The rig’s crew misinterpreted results of negative pressure tests done April 20, 2010, that showed the Macondo well was unstable, Richard Heenan, a Canadian engineer who has supervised off-shore drilling projects, told a judge yesterday in a trial over spill claims. The U.S. government contends the botched tests led to the blast, which killed 11 workers and sent more than 4 million barrels of oil spewing into the Gulf.
“I couldn’t believe, based on what I saw, that the people on the rig came to the conclusion that this was a successful test,” Heenan told a federal judge yesterday in New Orleans. The handling of the check “was a gross and extreme departure” from accepted oil-industry standards, he said.
After hearing evidence in the three-month trial, U.S. District Judge Carl Barbier will decide who is liable for damages over the largest offshore oil spill in U.S. history.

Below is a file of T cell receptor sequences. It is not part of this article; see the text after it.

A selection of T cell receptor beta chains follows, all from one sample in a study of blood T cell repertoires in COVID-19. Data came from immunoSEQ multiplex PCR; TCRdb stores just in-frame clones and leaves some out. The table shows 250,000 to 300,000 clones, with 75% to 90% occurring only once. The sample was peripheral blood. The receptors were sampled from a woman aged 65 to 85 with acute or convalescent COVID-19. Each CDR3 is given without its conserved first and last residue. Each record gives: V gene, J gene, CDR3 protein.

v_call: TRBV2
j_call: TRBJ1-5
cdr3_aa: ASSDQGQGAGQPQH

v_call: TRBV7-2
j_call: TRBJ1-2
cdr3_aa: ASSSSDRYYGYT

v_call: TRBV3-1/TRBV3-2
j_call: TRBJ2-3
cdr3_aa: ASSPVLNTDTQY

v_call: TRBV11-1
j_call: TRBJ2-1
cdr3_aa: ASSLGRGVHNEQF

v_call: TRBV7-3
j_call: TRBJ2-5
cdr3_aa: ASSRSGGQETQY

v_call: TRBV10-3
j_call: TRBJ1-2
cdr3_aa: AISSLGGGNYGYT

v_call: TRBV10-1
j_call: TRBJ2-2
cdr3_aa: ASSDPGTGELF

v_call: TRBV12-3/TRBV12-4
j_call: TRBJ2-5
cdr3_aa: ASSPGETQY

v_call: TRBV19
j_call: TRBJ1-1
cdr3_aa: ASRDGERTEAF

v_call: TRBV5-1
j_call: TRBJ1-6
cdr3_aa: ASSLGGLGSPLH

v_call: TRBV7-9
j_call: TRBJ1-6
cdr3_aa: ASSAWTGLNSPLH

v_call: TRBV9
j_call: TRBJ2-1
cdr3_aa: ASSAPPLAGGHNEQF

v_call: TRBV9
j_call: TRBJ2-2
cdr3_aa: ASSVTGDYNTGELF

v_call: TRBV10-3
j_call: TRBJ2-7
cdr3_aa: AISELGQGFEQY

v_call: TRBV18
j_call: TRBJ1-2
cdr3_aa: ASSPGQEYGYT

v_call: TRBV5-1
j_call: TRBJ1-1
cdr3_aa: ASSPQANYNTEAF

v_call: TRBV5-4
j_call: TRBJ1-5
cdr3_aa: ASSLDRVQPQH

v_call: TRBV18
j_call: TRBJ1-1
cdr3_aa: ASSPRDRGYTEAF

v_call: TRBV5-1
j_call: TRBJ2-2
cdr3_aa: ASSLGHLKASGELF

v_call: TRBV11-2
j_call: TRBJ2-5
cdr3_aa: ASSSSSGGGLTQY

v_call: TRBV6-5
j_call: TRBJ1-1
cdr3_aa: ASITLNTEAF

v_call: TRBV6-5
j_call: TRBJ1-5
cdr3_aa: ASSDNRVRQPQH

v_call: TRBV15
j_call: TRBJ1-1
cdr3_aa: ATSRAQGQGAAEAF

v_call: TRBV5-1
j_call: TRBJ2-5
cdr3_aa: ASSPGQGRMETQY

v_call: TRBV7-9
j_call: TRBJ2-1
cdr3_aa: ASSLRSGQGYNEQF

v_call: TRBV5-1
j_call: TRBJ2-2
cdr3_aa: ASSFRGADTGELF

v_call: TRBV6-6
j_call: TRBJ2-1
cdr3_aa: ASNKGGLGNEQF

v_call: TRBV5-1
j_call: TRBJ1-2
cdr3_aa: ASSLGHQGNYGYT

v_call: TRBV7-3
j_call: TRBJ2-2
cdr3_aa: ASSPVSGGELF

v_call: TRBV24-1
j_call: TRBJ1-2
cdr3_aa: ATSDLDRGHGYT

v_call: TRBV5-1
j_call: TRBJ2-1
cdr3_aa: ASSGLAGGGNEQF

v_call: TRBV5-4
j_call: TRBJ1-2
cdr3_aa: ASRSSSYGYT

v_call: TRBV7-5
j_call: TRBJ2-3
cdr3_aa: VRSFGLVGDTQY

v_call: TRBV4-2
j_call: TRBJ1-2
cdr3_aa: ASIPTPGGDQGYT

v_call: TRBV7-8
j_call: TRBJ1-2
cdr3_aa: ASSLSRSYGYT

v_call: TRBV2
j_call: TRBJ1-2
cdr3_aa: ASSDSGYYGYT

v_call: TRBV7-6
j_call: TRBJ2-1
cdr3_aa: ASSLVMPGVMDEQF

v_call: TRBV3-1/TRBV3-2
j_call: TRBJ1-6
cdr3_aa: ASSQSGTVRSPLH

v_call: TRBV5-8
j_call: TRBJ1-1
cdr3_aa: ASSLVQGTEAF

He will also rule on whether BP, Transocean or other companies were grossly negligent in their handling of the rig and well. His ruling in the nonjury trial will affect how much each company may have to pay.
Robert Dudley, BP’s chief executive officer, said yesterday at an oil conference in Houston that his company is “safer” and “stronger” almost three years after the spill, and he praised BP’s response to the disaster.
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